Nationals fall despite Livan's efforts
Tying run gunned down in close play at the plate
NEW YORK -- The Nationals said they were going to put their 9-23-1 Spring Training record behind them, but their problems continued on the field as they lost their season opener to the Mets, 3-2, in front of 54,371 fans at Shea Stadium on Monday afternoon.
Like Spring Training, Washington had serious problems putting quality at-bats together against pitchers Tom Glavine (1-0), Aaron Heilman and Billy Wagner. They collected 12 hits, but left nine runners on base, squandering a quality start from right-hander Livan Hernandez.
"It was frustrating while the game is going on, because you know you are not going to have lot of opportunities against Glavine and this ballclub," manager Frank Robinson said. "So you have to take advantage of the ones you do have. We didn't do that today."
The Nationals had golden opportunities to score. In the fifth inning, with the Mets leading, 2-1, the Nationals had runners on second and third with one out against Glavine, but both Nick Johnson and Alfonso Soriano struck out looking.
In the top of the seventh inning, the Nationals had a golden opportunity to take the lead against Heilman. Washington was down, 3-2, and had runners on first and second with nobody out, but Jose Guillen hit into a double play and Johnson grounded out to end the inning.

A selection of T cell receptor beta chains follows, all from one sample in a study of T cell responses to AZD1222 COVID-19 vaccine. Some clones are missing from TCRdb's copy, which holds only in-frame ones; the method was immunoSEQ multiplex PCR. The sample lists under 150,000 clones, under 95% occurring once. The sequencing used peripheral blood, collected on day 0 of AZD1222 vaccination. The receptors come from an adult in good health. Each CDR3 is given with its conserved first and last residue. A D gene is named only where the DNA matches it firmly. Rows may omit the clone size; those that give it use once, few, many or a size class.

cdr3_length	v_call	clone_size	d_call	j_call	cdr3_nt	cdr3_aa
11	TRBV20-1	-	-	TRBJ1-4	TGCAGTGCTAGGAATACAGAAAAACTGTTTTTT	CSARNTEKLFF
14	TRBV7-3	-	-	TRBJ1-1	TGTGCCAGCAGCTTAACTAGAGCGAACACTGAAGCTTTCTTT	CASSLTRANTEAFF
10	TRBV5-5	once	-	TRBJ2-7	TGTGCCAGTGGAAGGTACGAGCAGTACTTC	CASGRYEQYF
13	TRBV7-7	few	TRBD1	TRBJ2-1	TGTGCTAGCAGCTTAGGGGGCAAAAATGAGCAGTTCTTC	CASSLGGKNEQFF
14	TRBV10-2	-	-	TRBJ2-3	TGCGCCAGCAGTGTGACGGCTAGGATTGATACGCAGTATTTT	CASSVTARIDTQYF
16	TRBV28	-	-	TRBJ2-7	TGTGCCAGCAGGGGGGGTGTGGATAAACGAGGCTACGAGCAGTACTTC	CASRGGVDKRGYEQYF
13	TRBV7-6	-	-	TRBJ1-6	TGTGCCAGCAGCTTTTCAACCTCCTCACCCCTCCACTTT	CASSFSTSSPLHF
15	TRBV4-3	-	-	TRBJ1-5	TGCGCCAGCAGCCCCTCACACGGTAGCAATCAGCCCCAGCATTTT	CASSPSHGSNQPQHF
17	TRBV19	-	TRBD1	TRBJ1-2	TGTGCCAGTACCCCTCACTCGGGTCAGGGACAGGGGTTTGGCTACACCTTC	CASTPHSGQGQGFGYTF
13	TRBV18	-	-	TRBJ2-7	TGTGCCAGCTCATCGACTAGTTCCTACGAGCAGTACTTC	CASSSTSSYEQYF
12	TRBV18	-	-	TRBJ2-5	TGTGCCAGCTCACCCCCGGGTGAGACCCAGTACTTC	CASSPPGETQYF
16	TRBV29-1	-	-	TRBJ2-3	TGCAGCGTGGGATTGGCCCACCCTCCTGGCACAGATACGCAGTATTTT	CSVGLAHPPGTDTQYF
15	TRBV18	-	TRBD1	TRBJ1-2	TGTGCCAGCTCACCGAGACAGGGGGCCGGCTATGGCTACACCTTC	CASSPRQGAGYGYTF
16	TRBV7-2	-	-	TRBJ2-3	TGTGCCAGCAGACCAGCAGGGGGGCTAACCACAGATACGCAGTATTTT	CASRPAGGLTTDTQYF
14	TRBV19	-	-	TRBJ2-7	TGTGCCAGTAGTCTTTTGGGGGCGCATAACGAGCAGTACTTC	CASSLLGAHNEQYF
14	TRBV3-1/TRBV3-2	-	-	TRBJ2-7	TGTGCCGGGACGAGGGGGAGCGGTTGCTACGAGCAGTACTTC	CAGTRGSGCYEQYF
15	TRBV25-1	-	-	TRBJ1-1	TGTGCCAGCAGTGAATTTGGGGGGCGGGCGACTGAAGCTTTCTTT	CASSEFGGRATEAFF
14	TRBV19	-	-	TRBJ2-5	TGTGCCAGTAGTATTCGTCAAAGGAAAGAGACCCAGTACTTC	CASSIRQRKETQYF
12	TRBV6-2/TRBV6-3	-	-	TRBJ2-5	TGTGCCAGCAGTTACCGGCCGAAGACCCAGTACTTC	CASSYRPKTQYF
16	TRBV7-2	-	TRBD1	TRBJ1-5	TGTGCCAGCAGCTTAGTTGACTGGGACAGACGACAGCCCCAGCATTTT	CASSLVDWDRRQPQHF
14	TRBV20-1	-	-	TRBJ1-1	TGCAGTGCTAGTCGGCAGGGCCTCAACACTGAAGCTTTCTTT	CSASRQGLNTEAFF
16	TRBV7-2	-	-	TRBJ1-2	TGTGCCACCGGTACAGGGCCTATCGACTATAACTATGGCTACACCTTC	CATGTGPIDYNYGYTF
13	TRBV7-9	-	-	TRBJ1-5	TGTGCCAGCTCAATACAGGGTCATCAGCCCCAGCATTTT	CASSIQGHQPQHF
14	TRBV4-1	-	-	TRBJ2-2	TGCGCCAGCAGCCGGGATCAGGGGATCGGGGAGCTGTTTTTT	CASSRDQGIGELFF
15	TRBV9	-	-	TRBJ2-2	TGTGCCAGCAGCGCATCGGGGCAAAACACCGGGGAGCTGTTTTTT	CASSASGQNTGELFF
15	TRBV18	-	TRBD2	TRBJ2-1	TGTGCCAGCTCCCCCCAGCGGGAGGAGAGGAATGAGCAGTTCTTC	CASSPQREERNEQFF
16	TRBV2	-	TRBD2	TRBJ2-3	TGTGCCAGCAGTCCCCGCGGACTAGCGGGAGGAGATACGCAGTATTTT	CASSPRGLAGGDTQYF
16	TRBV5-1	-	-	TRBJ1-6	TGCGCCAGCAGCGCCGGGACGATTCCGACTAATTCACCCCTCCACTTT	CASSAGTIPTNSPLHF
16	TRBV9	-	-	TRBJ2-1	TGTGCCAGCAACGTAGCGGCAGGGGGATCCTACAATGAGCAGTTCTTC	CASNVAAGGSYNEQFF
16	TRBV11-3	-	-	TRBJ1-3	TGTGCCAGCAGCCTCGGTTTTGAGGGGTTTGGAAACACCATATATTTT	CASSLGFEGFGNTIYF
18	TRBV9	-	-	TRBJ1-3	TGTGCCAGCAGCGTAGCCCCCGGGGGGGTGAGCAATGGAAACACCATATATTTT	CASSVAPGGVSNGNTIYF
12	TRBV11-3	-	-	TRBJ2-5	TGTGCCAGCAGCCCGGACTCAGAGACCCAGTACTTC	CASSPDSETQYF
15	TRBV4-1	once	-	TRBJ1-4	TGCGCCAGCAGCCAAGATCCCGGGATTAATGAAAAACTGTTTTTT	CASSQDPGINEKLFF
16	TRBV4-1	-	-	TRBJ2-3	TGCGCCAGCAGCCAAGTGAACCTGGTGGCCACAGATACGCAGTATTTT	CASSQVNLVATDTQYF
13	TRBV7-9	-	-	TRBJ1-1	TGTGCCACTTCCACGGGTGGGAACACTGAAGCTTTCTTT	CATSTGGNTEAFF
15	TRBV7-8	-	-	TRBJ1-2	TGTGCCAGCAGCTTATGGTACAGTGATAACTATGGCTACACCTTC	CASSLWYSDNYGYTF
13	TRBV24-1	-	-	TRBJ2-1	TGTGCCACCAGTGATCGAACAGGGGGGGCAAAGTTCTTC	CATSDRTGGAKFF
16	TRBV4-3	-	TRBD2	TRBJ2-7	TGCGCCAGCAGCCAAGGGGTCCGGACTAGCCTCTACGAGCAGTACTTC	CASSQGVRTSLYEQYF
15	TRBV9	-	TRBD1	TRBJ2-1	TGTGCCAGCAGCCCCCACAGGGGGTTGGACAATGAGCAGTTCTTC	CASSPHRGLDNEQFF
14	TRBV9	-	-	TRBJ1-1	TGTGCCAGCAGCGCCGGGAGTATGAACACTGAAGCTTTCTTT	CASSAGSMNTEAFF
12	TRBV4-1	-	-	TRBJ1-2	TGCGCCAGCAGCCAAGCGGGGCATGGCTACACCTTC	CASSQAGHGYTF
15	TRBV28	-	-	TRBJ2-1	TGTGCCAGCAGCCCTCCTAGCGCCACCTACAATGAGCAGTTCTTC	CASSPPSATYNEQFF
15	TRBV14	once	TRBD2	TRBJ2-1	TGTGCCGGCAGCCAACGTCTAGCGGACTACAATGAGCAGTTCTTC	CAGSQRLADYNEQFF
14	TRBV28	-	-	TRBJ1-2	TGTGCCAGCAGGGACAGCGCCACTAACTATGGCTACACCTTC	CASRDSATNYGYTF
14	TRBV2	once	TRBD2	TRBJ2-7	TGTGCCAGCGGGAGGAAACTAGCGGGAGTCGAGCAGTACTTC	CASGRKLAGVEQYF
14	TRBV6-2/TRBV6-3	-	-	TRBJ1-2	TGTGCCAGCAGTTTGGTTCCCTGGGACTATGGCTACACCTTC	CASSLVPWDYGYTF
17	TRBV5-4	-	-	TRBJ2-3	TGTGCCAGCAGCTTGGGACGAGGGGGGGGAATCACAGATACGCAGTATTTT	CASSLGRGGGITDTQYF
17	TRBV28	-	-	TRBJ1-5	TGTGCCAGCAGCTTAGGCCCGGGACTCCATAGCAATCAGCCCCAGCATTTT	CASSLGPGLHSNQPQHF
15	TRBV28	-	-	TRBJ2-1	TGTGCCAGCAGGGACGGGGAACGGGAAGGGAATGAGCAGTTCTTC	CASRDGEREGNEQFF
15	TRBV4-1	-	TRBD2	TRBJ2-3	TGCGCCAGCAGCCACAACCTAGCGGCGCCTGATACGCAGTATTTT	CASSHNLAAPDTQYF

"It's very frustrating. We had some opportunities, and we didn't get it done." Johnson said. "I had runners on second and third with one out. You have to find a way to get it in."
In the next inning, after Soriano singled, Ryan Zimmerman doubled down the left-field line. Soriano tried to score all the way from first base, but he had a problem on his way home -- Zimmerman's bat was located on the third-base line. The next hitter, Royce Clayton, didn't see the bat until Soriano was getting ready to slide.
"Usually on that play, the catcher or umpire kicks it out of the way. But it was further up the line, so nobody bothered [to move the bat]," Clayton said. "I can't go out there and move a bat. My job is get into position and tell him to get down. As I did that, I saw the bat and I was like, "'How in the heck is he going to get around that bat?'"
Soriano noticed the bat as well and decided to slide home head-first. Shortstop Jose Reyes made a perfect throw to catcher Paul Lo Duca, who caught the ball and tagged Soriano. First base umpire Tim Tschida ran down the line and called Soriano out.
But the replay showed that Lo Duca had actually dropped the ball. A few minutes later, according to Tschida, Jose Guillen informed the umpire that the replay showed Soriano was safe.
After seeing the replay himself, Tschida acknowledged that he made the wrong call.
"I was never aware that the ball came out until I saw a replay," Tschida said. "Jose Guillen went out to right field after the half inning was over and he said, 'I'm not trying to start anything.' He said the replay showed that he bobbled the ball. And I went, 'You know what? It never entered my mind at the time of the call.'